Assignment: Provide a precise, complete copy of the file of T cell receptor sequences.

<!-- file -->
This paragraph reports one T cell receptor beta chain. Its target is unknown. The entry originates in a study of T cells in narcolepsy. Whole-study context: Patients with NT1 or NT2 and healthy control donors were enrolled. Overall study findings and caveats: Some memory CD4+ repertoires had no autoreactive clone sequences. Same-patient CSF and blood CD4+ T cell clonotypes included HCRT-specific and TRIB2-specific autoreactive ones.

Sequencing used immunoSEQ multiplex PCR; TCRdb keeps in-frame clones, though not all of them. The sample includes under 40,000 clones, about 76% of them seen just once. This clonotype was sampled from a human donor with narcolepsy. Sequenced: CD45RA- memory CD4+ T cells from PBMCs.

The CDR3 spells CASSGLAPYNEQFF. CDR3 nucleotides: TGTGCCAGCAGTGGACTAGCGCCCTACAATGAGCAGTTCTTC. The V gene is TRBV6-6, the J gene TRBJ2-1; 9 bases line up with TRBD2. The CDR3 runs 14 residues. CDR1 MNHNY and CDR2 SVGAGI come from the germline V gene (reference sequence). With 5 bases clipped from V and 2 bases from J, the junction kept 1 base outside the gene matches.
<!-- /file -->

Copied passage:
This paragraph reports one T cell receptor beta chain. Its target is unknown. The entry originates in a study of T cells in narcolepsy. Whole-study context: Patients with NT1 or NT2 and healthy control donors were enrolled. Overall study findings and caveats: Some memory CD4+ repertoires had no autoreactive clone sequences. Same-patient CSF and blood CD4+ T cell clonotypes included HCRT-specific and TRIB2-specific autoreactive ones.

Sequencing used immunoSEQ multiplex PCR; TCRdb keeps in-frame clones, though not all of them. The sample includes under 40,000 clones, about 76% of them seen just once. This clonotype was sampled from a human donor with narcolepsy. Sequenced: CD45RA- memory CD4+ T cells from PBMCs.

The CDR3 spells CASSGLAPYNEQFF. CDR3 nucleotides: TGTGCCAGCAGTGGACTAGCGCCCTACAATGAGCAGTTCTTC. The V gene is TRBV6-6, the J gene TRBJ2-1; 9 bases line up with TRBD2. The CDR3 runs 14 residues. CDR1 MNHNY and CDR2 SVGAGI come from the germline V gene (reference sequence). With 5 bases clipped from V and 2 bases from J, the junction kept 1 base outside the gene matches.